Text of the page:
Bronx - Photo #1 - Williamsbridge Oval Park

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Recreation Center
Oval Park Recreation Center - click to enlarge
Oval Park, Norwood, Bronx, New York City, winter 2012. Its formal name is Williamsbridge Oval Playground. Originally the site of Gun Hill Williamsbridge Reservoir, constructed in 1884-89, that supplied drinking water until 1919 and then served as a swimming hole until it was drained in 1925. It was converted into a park and playground in 1934-37 in a 1.5 millon-dollar New Deal Works Progress Administration (WPA) project, opening on September 11, 1937, with renovations since then, most recently in 2010-2013. It includes playgrounds for children,
Oval Park aerial view
Google aerial view - click to enlarge
a field for football and soccer games, basketball courts, tennis courts, a 400-meter running track, wading pools and sprinklers, dog runs, picnic areas, benches; trees, grass, flowers, and foliage; elevated promenades around the perimeter, and a recreation center with a gym, game room, computer room, and public restrooms. It is also the site of school outings, cultural events, picnics, festivals, and just hanging out; it is perhaps the most heavily (and well) used public space in the Bronx. The fenced off area at lower left in the top photo was part of a renovation project completed in November 2013. In the background: Montefiore Medical Center buildings. See lots more pictures of Oval Park in this same gallery you are looking at (the park is more beautiful in the Spring, Summer, and Fall, but then you can't get a panoramic view because of the foliage; see image at bottom).
Click below to view a gallery of photos from the 1920s and 1930s...
 

References:

  • Abandoned Land in the Bronx and Upper Manhattan Is Offered by Davidson, New York Times, April 4, 1934: “Two city reservoirs unused for fifteen years, one in Manhattan and the other in the Bronx, have been offered to Park Comissioner Robert Moses to be used as park sites, Maurice P. Davidson, Commissioner of Water Supply, Gas and Electricity, announced yesterday. ... The 13.1 acres of the Williamsbridge Reservoir, just south of Van Cortlandt Park in the Bronx, might best be drained and used for park and playground purposes, in Mr. Davidson's opion. The reservoir is forty-one feet deep.” This Times article is cited by Wikipedia as the source for its claim that the reservoir was originally a natural lake but the Times article says no more about Williamsbridge Reservoir than what is quoted here.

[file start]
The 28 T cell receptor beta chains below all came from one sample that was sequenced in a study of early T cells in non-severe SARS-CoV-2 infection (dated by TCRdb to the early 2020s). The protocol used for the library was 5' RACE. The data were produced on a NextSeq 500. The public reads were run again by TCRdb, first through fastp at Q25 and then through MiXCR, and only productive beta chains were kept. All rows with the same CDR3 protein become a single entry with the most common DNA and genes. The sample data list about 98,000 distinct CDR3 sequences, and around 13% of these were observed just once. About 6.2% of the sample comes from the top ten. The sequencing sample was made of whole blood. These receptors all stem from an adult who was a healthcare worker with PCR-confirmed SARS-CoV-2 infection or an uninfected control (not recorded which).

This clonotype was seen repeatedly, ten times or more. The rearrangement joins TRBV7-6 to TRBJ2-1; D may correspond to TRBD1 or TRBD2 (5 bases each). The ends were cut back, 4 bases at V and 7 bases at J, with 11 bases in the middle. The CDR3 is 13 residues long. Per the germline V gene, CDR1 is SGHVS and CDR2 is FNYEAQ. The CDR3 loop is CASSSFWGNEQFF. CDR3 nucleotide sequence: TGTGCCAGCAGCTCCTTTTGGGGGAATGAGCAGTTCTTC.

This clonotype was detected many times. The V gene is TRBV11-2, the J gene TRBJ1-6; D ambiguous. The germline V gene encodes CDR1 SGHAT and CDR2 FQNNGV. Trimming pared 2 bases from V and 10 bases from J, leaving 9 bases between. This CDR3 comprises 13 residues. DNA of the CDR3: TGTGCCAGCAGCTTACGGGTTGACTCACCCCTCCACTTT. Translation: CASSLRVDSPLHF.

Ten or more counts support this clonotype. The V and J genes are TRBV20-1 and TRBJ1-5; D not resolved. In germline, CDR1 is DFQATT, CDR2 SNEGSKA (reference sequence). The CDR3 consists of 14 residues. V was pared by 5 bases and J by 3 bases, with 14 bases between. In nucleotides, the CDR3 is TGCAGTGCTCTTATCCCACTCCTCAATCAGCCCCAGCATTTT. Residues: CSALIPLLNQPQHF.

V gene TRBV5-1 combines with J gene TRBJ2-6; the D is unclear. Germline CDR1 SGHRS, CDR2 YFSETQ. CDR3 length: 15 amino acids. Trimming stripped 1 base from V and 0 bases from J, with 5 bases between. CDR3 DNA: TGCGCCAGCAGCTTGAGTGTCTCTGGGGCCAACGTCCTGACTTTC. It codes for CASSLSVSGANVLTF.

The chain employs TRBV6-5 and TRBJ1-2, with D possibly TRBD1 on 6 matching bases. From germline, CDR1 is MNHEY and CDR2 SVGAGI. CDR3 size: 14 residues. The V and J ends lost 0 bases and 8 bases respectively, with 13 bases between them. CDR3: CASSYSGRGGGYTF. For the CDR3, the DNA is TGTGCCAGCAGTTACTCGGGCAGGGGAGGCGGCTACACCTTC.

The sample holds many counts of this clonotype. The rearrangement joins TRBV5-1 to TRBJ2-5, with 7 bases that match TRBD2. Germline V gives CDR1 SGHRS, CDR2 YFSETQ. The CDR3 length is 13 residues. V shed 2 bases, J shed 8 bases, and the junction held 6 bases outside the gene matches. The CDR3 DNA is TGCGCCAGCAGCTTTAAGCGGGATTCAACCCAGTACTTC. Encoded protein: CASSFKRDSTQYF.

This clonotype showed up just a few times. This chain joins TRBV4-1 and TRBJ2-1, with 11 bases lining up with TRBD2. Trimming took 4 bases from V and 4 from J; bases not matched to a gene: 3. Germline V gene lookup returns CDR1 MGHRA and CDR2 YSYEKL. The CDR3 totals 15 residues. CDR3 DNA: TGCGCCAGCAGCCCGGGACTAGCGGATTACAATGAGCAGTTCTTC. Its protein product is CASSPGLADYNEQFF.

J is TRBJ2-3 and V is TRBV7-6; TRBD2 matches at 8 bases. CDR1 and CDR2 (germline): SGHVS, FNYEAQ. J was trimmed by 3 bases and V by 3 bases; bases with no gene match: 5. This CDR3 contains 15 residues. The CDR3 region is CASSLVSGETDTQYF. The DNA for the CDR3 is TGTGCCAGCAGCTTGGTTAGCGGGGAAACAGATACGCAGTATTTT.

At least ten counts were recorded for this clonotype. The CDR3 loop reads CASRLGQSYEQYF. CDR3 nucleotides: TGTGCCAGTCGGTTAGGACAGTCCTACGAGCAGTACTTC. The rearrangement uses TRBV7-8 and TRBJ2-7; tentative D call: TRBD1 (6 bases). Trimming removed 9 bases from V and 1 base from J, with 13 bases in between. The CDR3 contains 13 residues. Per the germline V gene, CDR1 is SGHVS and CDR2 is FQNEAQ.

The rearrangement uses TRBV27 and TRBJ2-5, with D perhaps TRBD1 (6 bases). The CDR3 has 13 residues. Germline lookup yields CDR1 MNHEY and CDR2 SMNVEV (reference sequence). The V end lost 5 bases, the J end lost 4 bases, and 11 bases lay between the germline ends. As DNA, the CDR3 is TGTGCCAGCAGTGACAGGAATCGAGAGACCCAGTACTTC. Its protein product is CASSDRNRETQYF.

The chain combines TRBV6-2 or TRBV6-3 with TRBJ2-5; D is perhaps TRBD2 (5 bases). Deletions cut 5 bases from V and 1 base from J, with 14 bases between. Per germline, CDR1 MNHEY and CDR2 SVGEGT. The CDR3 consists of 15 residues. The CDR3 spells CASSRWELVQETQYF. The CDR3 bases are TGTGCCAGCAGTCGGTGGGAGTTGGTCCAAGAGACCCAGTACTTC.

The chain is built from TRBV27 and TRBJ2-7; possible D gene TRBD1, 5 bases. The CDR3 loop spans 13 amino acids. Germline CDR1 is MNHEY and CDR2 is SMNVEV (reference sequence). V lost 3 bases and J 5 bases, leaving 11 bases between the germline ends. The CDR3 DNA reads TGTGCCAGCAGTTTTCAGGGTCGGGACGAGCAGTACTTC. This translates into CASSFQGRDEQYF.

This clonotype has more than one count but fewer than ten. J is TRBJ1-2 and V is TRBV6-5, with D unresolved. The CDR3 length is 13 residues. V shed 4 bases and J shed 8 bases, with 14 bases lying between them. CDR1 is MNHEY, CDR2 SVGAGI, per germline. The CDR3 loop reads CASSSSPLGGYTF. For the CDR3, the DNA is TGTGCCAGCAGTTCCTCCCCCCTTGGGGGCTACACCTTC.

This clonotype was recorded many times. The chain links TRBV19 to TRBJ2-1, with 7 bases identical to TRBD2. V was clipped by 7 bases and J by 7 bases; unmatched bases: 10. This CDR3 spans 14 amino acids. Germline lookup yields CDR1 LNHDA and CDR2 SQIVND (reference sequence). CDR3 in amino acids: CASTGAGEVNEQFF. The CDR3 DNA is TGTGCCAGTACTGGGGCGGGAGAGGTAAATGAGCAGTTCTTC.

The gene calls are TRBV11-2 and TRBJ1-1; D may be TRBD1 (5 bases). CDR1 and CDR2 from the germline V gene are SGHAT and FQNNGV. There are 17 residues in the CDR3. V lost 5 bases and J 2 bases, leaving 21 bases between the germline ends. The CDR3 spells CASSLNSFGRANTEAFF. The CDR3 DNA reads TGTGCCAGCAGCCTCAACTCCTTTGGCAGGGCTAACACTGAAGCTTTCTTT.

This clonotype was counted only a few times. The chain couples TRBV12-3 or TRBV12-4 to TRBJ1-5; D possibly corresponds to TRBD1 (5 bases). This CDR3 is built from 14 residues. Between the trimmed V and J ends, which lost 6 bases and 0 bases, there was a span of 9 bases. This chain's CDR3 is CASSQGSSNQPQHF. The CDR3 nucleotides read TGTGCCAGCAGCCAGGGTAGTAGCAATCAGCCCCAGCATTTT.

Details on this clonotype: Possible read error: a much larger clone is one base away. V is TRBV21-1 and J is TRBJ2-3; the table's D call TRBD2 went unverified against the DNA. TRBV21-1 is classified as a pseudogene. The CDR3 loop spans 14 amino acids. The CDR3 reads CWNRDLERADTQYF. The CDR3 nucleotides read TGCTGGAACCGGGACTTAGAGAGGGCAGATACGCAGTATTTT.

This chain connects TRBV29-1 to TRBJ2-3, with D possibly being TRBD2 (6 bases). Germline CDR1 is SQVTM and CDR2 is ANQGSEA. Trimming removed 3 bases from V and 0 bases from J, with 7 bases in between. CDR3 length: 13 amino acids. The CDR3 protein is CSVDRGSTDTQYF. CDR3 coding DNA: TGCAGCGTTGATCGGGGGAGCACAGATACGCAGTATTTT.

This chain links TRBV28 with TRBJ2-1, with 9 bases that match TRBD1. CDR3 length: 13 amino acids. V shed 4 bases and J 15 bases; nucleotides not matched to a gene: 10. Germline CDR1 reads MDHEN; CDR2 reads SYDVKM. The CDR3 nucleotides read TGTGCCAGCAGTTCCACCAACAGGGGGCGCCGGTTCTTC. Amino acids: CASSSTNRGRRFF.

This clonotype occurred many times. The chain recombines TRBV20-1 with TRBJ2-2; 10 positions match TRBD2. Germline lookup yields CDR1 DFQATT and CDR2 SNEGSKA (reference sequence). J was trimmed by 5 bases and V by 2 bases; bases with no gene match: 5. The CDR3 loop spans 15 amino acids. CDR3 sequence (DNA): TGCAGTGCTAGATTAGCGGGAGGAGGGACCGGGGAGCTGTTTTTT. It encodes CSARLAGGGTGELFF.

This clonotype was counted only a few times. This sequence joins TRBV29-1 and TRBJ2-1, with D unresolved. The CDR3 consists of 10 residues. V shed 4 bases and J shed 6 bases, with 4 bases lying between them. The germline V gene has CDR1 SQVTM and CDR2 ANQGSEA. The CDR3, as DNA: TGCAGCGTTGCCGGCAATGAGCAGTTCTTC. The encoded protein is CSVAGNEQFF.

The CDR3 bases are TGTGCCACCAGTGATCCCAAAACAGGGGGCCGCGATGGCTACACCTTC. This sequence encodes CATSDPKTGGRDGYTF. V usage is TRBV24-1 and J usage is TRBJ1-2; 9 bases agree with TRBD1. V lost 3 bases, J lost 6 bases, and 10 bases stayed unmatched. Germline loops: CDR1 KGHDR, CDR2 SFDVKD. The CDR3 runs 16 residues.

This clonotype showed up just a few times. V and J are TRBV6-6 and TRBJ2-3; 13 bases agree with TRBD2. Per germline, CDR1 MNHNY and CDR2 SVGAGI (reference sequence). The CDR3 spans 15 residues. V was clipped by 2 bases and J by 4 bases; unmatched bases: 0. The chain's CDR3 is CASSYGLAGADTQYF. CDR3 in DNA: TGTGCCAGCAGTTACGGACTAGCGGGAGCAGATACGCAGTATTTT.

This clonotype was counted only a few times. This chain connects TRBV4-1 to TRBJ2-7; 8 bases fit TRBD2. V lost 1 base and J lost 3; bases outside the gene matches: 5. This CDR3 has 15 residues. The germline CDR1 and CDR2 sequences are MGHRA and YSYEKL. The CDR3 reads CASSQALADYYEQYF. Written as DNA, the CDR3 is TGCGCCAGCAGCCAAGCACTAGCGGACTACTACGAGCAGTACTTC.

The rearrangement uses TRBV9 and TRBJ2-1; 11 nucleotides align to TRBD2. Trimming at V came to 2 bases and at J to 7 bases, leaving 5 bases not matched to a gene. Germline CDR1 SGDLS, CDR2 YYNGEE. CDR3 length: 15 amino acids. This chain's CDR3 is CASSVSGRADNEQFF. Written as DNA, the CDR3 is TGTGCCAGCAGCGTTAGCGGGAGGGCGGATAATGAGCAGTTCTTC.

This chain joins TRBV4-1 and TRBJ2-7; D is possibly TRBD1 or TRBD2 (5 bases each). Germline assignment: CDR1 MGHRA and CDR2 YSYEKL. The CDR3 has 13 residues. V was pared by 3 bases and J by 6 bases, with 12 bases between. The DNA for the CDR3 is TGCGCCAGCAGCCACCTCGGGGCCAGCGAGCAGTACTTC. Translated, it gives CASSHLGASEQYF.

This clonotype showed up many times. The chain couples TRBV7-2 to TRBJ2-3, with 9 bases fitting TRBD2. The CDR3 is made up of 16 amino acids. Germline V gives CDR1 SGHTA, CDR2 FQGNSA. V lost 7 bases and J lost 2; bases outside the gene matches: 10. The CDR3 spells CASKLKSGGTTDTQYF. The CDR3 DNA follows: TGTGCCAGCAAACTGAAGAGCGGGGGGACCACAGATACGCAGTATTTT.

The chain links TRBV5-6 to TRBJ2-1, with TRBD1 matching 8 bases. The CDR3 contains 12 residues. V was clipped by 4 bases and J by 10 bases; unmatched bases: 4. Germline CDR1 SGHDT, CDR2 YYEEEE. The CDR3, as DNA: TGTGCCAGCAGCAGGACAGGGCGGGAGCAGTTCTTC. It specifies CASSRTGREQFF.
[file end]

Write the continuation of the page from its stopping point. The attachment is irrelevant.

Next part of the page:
• New 20-Acre Playground Opened in Bronx, New York Times, September 12, 1937: This article affirms the creation of Oval Park by the WPA: ”...the Park Department obtained control of the site on June 27, 1934. Since then ... about $1,500,00 [sic] has been spendt [sic] in buildng up the new facilities. The job was done as a WPA project.” The opening ceremony was presided over by Park Commissioner Robert Moses, Bronx Borough President James J. Lyons, and Captain Howard L Peckham, deputy Works Progress (WPA) administrator.
  • Williamsbridge Playground news release, NYC Department of Parks, February 12, 1938.
  • Recreation in Parks, NYC Department of Parks & Recreation.
  • The Living New Deal, University of California at Berkeley.
  • Soll, David, "Empire of Water: An Environmental History of the New York City Water Supply, Cornell University Press (2013) [Amazon].
FDR's New Deal designed, constructed, and/or paid for a great many Bronx landmarks besides Oval Park, including the Triborough Bridge, Orchard Beach, the Bronx County Courthouse, much of what is now Lehman College, the Maritime College campus at Fort Schuyler, Van Cortlandt Stadium, the Crotona Park pool and bathhouse, the Bronx General Post Office, plus many neighborhood post offices and numerous schools, parks, playgrounds, murals, mosaics, sculptures, infrastructure improvements, surveys, and on and on. CLICK HERE for a partial list and HERE for a gallery.

Oval Park panorama in Spring 2014